While this strain of E. coli was known to be pathogenic because it produces Shiga toxins, it had not previously produced symptoms in infected humans.
Researchers speculate that the newborn contracted the bacteria from his mother during childbirth. This incident is one of only a handful of known mother-to-child E. coli cases, the first of which was recorded in France in 2005.
The Swiss newborn was healthy immediately following his birth, according to a report on the illness published in the January issue of Clinical Infectious Diseases.
Two days later, however, he began vomiting. At six days old, he developed hemolytic uremic syndrome (HUS) – a disease characterized by kidney failure. Over 90 percent of HUS cases are a result of E. coli infections.
The newborn also experienced seizures as a result of his illness.
Finally, at 11 days old, he was released from the hospital in good condition.
After a sample of the baby’s feces tested positive for Shiga toxin-producing E. coli (STEC), doctors concluded that this was the source of his illness.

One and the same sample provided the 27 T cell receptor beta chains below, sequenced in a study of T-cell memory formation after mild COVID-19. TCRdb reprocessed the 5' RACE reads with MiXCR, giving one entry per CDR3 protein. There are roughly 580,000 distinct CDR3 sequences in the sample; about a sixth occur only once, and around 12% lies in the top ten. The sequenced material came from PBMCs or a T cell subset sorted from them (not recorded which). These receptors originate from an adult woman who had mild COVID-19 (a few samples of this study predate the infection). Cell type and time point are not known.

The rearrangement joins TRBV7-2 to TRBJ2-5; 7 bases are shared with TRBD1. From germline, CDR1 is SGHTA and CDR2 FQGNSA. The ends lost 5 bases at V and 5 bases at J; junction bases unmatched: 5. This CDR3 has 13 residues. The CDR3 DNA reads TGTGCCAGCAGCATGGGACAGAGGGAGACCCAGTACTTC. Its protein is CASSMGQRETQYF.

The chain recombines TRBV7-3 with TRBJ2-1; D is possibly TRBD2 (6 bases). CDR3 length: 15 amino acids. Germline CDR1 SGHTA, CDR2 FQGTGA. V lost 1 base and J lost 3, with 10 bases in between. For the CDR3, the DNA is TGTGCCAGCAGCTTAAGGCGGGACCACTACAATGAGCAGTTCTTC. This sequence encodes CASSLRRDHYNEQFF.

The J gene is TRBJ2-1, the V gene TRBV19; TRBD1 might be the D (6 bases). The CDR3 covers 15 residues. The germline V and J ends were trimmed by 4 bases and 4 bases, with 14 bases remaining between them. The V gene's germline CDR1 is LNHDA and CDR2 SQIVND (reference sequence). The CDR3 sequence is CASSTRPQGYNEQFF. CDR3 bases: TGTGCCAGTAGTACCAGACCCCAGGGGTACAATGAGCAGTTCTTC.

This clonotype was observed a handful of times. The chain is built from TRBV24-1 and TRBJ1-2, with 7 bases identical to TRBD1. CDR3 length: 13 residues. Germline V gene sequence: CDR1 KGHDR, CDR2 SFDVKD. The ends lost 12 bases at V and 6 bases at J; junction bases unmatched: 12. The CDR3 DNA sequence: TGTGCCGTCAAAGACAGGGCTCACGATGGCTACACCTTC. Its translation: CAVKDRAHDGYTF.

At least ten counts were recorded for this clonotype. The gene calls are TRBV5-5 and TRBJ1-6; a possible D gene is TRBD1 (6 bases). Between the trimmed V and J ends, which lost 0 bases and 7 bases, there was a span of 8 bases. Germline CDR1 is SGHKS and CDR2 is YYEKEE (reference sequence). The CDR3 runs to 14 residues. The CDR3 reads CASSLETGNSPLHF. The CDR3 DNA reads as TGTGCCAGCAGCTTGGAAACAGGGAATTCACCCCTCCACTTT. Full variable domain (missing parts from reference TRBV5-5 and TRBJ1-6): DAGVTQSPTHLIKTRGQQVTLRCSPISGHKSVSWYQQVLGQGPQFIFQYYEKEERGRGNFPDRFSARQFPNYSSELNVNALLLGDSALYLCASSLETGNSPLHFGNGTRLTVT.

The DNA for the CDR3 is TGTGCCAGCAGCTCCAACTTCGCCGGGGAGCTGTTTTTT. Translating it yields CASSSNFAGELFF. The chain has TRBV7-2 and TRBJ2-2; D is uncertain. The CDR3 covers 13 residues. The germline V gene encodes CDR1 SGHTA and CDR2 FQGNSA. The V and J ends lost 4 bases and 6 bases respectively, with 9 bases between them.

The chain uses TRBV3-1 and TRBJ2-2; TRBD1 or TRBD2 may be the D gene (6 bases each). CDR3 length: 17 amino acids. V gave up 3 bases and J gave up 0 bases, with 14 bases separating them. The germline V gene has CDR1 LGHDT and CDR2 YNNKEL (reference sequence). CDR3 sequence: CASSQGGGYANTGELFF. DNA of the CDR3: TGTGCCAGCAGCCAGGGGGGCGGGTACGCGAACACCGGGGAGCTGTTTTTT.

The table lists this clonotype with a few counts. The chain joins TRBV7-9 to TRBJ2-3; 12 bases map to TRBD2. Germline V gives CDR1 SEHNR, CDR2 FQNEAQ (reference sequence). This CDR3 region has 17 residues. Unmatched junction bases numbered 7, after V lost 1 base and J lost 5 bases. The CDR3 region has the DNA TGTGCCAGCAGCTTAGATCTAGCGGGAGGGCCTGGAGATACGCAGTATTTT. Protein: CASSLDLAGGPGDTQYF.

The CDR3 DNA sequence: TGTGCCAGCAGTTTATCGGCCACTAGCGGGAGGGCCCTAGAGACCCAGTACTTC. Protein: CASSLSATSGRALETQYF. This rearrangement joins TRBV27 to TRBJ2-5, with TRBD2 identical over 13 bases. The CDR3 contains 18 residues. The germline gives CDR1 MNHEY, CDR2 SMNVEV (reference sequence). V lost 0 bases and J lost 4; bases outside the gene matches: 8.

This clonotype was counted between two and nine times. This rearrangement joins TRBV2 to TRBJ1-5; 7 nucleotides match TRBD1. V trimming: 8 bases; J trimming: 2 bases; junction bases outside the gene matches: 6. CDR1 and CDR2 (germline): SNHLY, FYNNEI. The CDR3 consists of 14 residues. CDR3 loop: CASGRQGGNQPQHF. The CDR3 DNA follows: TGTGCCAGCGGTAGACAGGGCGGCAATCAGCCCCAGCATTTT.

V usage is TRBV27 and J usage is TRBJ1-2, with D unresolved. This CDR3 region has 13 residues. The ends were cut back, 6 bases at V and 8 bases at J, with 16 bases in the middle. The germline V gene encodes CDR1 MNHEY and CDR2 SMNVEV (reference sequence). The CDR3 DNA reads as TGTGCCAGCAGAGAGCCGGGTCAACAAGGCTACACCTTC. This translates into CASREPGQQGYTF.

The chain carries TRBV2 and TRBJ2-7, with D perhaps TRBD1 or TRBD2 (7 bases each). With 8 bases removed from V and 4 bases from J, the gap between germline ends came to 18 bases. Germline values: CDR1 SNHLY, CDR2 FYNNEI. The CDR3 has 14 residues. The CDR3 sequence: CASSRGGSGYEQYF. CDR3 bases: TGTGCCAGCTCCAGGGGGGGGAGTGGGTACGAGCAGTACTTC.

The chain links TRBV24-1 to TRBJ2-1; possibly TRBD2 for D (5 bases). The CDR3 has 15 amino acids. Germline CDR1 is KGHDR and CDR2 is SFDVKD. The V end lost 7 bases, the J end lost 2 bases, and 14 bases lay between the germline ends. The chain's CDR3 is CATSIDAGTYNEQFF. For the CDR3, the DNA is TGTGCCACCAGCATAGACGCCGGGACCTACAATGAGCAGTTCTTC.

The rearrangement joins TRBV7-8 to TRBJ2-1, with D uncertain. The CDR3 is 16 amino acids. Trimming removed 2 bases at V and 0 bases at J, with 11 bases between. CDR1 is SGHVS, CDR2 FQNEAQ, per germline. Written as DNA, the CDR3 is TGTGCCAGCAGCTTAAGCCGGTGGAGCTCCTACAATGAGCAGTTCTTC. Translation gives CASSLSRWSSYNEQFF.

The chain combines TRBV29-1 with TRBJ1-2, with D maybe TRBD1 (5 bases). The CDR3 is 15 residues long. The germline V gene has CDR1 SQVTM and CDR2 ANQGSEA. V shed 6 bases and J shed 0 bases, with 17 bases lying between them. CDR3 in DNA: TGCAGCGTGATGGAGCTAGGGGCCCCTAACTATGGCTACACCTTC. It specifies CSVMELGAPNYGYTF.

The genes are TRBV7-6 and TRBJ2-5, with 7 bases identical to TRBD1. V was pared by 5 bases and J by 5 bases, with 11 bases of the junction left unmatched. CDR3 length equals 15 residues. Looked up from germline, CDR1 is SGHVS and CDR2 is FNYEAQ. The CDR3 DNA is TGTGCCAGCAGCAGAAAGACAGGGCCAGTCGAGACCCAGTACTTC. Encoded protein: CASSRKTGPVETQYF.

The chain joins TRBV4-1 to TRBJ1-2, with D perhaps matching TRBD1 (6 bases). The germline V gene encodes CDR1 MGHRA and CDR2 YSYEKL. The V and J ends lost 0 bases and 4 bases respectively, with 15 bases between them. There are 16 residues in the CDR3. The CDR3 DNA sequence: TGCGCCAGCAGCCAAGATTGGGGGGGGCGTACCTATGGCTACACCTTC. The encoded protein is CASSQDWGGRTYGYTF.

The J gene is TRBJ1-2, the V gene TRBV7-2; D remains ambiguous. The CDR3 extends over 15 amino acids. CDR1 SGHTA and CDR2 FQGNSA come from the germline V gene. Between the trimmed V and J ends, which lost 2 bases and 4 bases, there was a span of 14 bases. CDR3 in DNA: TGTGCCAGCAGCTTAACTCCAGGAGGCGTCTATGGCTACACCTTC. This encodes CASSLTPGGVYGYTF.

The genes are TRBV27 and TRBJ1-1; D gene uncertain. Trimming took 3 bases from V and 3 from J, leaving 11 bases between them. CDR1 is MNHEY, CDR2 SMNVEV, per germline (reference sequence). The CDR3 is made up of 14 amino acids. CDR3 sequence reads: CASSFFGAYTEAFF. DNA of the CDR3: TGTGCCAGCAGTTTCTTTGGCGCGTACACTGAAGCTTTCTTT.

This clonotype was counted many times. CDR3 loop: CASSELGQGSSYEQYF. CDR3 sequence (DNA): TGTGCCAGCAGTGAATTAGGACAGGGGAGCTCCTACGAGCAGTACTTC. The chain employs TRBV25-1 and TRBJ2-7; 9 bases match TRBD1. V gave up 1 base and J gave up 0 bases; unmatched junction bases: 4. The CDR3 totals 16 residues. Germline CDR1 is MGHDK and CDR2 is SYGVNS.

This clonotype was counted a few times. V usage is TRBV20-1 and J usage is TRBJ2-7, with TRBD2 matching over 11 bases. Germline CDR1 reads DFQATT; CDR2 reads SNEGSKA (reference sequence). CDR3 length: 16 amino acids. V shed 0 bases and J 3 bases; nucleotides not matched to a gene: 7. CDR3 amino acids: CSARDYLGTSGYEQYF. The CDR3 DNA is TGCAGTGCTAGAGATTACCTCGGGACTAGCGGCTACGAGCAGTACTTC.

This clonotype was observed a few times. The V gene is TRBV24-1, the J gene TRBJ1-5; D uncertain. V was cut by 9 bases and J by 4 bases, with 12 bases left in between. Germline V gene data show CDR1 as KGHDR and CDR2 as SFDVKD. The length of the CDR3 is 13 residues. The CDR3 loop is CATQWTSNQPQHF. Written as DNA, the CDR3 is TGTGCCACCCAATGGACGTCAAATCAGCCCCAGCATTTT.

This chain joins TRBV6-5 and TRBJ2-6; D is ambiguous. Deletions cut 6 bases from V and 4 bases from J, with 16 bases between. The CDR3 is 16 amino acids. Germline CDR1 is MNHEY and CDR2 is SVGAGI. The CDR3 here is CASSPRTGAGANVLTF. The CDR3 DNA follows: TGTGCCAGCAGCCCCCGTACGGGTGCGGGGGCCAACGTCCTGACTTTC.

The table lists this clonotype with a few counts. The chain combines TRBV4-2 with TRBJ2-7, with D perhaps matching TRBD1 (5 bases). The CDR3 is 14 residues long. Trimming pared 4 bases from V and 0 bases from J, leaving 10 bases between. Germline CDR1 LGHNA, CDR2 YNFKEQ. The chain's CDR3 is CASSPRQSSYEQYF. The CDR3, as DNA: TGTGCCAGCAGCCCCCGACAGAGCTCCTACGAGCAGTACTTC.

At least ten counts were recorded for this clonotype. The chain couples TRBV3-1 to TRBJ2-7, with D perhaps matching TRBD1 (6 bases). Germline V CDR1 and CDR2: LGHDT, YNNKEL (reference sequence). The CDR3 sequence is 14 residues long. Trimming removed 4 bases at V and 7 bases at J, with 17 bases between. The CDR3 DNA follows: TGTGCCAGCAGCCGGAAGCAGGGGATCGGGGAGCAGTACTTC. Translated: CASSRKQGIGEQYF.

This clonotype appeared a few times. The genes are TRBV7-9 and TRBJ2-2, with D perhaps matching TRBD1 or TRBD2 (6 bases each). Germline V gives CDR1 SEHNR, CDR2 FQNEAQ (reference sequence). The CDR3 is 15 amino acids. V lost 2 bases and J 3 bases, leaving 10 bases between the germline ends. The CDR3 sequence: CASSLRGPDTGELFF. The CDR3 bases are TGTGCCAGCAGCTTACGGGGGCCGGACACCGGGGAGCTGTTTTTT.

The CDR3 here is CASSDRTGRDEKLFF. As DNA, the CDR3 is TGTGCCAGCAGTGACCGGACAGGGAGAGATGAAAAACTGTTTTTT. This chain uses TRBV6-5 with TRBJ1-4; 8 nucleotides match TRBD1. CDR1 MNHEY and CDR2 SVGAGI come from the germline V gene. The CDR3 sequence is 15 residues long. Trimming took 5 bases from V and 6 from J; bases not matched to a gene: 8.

STEC was also discovered in a sample of the mother’s stool. A DNA analysis of the strain found in the mother revealed that it was genetically indistinguishable from the one discovered in the newborn.
“We postulate that the mother is a healthy carrier, who transmitted the STEC by the fecal-oral route to the newborn during delivery,” concludes the disease report.
Researchers note that the type of Shiga toxin produced by this strain of E. coli is not one of the ones most commonly associated with HUS in patients. This newborn likely developed HUS because his bowel was sterile at the time of delivery, allowing the foreign pathogen to multiply easily, uninhibited by other bugs.
The authors say it is important to rule out atypical HUS (HUS that is not due to E. coli infection) when diagnosing newborns with the condition.
“Even though infectious HUS is a very rare condition in this age group, the search for this entity is mandatory.”© Food Safety News